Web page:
Dr. Keith Byron Kirk is an Assistant Professor for the theatre department. He began his performance career as an actor in multiple productions with Houston’s black Ensemble Theatre in the company’s productions of Do Lord Remember Me and Hunter. He was then cast in Chicago’s Steppenwolf Theater Co. productions of Steinbeck’s, The Grapes of Wrath and Tuck Yourgrau’s The Song of Jacob Zulu. The original Steppenwolf production of the Steinbeck work was soon followed by productions at The La Jolla Playhouse, The National Theater of Great Britain and eventually the show’s Tony Award winning Broadway run. He returned to Chicago to perform in a number of productions at Steppenwolf, The Goodman Theater, Wisdom Bridge, and Blind Parrot Theater, Drury Lane Oakbrook, and others. Also a singer, he then took a starring turn in the role of John for the 1st National touring production of Cameron Macintosh’s Miss Saigon for which he was awarded a Joseph Jefferson Award for Best Supporting Actor in a Musical. He later performed the role in both the Broadway, Stuttgart, and Los Angeles productions. Recently Keith was invited to London by Sir Trevor Nunn to explore Nunn’s new adaptation of Bess as Porgy and was also asked by Hal Prince to portray the role of Che Guevara in Mr. Prince’s final tour of Evita and later in the roles of Grady and Mister in both the Chicago, Los Angeles and 1st National touring productions of The Color Purple. His work can be heard on the original cast recordings of William Finn’s A New Brain and Elegies and on composer Georgia Stitt’s recent CD release This Ordinary Thursday on PS Classics. Other performance credits include shows at Houston’s Alley and Black Ensemble Theater’s, The Williamstown Theater Festival, The Ahmanson Theater, The New Jersey Shakespeare Festival, Lincoln Center and The Kennedy Center for the Performing Arts. Other Broadway appearances include King David, The Civil War, and The Piano Lesson as well as in numerous concerts and venues across the United States and Europe.
Dr. Kirk began his playwriting career as research assistant to playwright, poet and author Ntozake Shange during her tenure at the University of Houston and is the author of the plays Ft. Lonesome, Urban Trilogy, As Reaper In Summer Grain (developed at the Eugene O’Neill Conference), Knees of A Natural Man and a number of One Act plays. He is presently working on another full-length play, Concealment/Coloration in the Animal Kingdom, based on the works of artist Abbot Handerson Thayer and set in 1980’s Chicago. Keith was a finalist in the Ensemble Studio Theater’s recent marathon of One Act Plays and the first play from his ‘Urban Trilogy’ was performed there in Fall 2004. He was also a 2004 finalist for the Theodore Ward Prize at Chicago’s Columbia College and his play As Reaper in Summer Grain was developed at the 2005 Eugene O’Neill Playwright’s Conference. Recent projects include writing the book for a new musical based on the Montgomery Bus Boycott commissioned by Alabama State University and the Rosa Parks Library and New York’s the Transport Group’s The Audience which was nominated for a 2005 Drama Desk Award. He also mined the archival materials that became the African American narratives in Frank Wildhorn’s The Civil War for the Broadway stage. His recent one act play PARABLE is based on the relationship between the late singer Marvin Gaye and his father and was presented at the Ensemble Studio Theater in fall 2008.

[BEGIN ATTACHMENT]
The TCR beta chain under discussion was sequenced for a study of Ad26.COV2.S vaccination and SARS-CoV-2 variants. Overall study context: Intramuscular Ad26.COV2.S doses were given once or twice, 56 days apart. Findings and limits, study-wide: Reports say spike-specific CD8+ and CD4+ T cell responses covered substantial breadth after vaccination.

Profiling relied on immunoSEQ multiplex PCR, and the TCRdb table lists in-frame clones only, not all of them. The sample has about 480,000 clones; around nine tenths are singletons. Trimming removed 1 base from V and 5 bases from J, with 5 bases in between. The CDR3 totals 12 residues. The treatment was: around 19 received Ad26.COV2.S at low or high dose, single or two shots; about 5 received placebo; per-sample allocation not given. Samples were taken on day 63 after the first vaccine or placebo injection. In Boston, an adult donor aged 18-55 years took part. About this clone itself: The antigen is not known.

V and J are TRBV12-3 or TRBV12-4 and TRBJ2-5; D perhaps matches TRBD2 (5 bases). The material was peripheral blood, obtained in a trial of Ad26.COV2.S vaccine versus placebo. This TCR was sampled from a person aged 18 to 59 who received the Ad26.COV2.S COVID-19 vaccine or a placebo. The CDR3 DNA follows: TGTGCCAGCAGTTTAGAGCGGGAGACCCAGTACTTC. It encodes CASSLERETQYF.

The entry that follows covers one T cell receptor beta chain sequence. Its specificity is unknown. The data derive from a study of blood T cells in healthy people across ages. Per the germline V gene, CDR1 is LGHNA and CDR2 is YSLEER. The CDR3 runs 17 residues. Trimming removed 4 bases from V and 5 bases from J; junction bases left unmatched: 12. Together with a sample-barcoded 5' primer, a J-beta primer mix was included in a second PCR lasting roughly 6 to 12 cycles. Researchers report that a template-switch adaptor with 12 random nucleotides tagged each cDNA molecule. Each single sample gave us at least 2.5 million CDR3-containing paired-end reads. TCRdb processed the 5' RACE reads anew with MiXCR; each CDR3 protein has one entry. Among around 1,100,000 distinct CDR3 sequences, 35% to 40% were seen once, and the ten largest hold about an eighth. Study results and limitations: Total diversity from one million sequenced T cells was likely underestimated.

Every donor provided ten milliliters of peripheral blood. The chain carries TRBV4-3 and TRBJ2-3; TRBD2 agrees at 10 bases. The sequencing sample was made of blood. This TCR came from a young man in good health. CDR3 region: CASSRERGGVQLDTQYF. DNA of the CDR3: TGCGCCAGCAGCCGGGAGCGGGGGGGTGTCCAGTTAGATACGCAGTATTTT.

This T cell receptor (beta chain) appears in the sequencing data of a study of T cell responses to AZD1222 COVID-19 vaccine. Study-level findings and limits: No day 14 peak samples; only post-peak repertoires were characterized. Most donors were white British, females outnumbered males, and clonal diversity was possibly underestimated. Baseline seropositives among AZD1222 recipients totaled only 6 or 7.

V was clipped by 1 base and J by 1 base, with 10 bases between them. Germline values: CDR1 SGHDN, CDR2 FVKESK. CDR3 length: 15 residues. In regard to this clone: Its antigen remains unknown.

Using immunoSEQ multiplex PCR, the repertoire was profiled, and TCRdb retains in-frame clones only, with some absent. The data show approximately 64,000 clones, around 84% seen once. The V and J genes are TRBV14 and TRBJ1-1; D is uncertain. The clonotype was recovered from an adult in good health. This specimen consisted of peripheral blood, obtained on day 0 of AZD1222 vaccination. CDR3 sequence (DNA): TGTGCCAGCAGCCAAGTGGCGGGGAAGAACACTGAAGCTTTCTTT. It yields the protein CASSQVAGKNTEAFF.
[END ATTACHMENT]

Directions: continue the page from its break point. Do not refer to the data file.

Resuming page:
A BA graduate of SUNY (Anderson Scholarship recipient) Keith then received his MA in Performance Studies and Playwriting at New York University in the spring of 2007 (Newington/Cropsey Foundation Fellow, Alfred Gallatin Scholarship 2006/07) and his doctorate at Northwestern University’s Interdisciplinary Theatre and Drama Program under the guidance of Professors Tracy Davis and Harvey Young. Dr. Kirk’s research explores specific performances of African American Funerary Ritual as mobilization narratives and their performances as similar to oratory found in other standard dramatic works. His most recent work explores the emergent area of civic dramaturgy as an aspect of performance and community engagement. He is editor of an upcoming collection on playwright August Wilson’s Pittsburgh Cycle and its audience. He is also presently editing another work for publication. Other areas of interest include the intersectionality of history and memory in 20th Century African American Drama and African American and American performance historiography. From 2011 to 2016 he returned to Houston as Assistant Professor of Performance Studies and head of the MA program in Dramaturgy and Performance at the University of Houston and later served as assistant professor of Performance Studies and African American Drama in the University of Pittsburgh’s Department of Theatre Arts. Keith joined the faculty of Virginia Commonwealth University’s Department of Theatre as Assistant Professor of Performance and Theatre Studies and acted as Graduate Program Director from Fall of 2017 to Spring of 2021. He has strongly promoted collaborations of performance practice and research as the most effective method of bolstering the continued growth of performance on multiple fronts.